An appeal to members, supporters and friends

John Bridge looks forward to higher Weekly Worker production quality and calls for those who value the paper to raise financial contributions

As reported in this paper, we have experienced more and more aggravations with our old sheet-fed Komori print machine (made in Japan in the 1970s, we bought it second-hand in the early 1990s). Breakdowns have become frequent. Overall print quality, never particularly good, has sharply deteriorated. Getting enough copies together - of sufficient quality - to send out to subscribers, libraries, bookshops and for sales at demonstrations, meetings, etc has become increasingly problematic too. On a few occasions we have actually run short. Bulk orders have had to be pared down. Obviously an unacceptable situation.

The CPGB’s Provisional Central Committee has constantly monitored the situation. We were more than aware that matters were coming to a head. That something had to be done and done soon. It was decided to pencil in a major item for discussion at the first aggregate of CPGB members in 2008 … where the PCC would put forward concrete plans.

However, events moved quickly - more quickly than had first been anticipated. Print quality reached what can only be described as crisis point. We therefore began the final CPGB membership aggregate of last year, December 9 2007, with an unscheduled report about our mounting problems ... and the vital importance of maintaining and improving the Weekly Worker (see Weekly Worker December 13 2007).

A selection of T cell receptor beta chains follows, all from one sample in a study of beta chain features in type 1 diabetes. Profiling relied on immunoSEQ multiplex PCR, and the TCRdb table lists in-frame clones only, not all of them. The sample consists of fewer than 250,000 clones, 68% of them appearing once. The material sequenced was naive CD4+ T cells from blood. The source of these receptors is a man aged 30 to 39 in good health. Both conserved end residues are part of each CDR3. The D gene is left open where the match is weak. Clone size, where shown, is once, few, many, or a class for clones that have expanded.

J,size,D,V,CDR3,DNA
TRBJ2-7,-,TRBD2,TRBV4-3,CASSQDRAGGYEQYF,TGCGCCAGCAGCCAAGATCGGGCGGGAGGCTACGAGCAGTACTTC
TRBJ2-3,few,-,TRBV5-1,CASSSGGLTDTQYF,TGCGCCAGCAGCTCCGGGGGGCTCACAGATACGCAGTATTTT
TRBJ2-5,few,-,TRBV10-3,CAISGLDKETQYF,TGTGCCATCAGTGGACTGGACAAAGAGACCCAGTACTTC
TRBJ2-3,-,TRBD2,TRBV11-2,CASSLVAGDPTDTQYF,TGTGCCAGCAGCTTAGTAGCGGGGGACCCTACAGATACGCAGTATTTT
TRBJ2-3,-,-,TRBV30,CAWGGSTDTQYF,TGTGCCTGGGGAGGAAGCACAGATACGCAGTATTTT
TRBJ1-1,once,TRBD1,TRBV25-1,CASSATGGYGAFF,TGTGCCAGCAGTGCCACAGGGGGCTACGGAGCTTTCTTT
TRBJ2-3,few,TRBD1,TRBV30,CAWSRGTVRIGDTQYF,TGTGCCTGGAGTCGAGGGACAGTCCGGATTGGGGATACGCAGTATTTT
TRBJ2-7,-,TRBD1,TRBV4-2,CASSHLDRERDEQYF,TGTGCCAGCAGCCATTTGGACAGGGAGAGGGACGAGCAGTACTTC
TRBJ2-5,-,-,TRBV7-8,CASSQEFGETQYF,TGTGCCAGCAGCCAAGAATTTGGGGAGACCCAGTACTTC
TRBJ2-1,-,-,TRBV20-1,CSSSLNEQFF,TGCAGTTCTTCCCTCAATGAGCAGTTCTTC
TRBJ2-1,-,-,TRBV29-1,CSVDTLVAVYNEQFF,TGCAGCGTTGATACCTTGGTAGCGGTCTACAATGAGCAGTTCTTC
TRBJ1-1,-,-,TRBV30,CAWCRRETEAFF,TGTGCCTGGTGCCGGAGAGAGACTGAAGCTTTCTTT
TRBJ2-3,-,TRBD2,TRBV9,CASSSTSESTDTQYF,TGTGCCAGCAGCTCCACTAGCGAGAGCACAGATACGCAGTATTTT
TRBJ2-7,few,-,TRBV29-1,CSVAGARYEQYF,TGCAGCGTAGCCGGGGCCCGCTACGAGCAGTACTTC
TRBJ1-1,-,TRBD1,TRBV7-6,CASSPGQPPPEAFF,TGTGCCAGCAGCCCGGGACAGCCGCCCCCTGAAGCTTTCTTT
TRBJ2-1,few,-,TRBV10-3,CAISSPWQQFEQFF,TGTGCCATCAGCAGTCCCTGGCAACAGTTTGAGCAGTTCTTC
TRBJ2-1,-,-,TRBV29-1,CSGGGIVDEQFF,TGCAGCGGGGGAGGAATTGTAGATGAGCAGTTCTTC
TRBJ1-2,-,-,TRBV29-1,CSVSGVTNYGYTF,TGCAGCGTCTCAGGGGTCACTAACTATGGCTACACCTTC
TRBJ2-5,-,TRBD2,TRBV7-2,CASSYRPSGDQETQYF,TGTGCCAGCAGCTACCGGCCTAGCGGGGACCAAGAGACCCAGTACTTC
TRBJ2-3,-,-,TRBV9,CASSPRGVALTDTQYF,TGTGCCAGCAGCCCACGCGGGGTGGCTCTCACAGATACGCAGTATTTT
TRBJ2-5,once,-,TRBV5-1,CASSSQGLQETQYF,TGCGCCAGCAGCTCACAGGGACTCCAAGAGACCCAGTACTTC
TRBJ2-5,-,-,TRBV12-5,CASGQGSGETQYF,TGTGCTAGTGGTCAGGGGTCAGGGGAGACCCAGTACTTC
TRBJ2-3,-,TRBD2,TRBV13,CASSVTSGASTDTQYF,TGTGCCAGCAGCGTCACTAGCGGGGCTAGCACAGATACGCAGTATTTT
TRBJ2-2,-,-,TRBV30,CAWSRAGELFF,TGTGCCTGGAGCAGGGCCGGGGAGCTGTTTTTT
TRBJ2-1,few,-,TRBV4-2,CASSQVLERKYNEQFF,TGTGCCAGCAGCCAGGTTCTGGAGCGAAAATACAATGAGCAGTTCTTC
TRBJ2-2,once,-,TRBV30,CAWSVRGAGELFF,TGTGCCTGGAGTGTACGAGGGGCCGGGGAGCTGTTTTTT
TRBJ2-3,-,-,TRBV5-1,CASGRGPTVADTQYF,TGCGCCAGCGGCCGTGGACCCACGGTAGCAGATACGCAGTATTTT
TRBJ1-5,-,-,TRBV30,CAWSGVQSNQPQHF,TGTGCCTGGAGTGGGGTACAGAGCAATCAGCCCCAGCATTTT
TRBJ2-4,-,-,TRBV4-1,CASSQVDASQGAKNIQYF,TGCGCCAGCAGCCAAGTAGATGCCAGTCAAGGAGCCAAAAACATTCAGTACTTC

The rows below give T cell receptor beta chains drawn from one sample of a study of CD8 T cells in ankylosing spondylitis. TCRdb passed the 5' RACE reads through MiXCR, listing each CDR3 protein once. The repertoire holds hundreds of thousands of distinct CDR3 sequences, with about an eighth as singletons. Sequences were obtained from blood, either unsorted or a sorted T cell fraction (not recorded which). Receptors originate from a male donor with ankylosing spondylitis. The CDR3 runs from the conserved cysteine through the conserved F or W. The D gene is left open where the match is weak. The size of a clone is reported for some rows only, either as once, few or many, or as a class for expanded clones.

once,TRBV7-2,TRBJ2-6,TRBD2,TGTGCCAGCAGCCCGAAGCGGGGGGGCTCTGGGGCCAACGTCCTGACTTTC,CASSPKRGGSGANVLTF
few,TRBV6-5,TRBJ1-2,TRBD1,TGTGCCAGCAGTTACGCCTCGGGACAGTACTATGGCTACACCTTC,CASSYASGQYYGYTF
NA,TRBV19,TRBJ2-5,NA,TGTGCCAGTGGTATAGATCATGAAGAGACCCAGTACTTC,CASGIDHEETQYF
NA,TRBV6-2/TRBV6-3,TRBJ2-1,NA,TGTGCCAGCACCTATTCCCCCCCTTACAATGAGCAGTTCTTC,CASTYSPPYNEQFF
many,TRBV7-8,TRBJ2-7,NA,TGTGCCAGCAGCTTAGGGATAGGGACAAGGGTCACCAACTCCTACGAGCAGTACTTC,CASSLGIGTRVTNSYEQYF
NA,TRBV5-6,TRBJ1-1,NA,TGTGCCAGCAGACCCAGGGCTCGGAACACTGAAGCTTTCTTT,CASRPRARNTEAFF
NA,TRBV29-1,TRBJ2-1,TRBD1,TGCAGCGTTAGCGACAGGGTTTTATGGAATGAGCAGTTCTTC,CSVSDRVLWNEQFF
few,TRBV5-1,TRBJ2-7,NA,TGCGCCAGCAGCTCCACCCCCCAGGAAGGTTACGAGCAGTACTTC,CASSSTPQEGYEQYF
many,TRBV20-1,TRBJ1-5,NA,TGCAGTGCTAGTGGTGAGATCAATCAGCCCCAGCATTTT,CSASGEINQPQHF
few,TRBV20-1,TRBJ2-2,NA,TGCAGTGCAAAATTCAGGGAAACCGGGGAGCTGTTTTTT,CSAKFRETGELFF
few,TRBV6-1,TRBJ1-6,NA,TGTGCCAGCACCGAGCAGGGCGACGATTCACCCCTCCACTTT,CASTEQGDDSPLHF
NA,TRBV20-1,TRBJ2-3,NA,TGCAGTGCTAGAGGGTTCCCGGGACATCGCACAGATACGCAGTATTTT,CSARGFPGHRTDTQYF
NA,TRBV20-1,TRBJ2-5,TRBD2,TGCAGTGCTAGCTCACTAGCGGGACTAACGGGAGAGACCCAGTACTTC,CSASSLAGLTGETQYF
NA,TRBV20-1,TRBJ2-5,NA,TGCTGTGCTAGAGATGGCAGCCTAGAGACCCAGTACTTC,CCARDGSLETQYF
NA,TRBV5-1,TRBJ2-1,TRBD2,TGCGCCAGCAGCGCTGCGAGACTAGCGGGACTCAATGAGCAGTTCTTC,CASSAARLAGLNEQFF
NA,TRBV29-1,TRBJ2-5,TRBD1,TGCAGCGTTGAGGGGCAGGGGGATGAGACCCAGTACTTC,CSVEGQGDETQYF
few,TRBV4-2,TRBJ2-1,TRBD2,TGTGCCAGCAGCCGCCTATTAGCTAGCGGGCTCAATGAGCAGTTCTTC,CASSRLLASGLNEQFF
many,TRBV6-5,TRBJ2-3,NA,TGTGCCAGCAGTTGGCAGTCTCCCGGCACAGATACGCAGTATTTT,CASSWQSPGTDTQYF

At that aggregate I sketched out the origins of our present paper, how it evolved from a quarterly journal The Leninist, launched in November 1981, and evolved stage by stage, by way of a monthly tabloid and a weekly single sheet, to the 12-page format we have today.

There is a close relationship between form and content with any publishing enterprise. That is certainly the case with us.

From the beginning we were committed to:

l Promoting debate and the development of Marxist theory.

l Elaborating a communist programme based on the principles of extreme democracy, proletarian internationalism, working class rule and the goal of universal human liberation.

l Combating opportunism in all its guises: ‘official communism’, auto-Labourism, national socialism, left sectarianism, social imperialism, etc.

l Training and organising communist militants to fight for a single, democratic centralist Communist Party and thus ending the debilitating domination of bureaucratic centralist sects.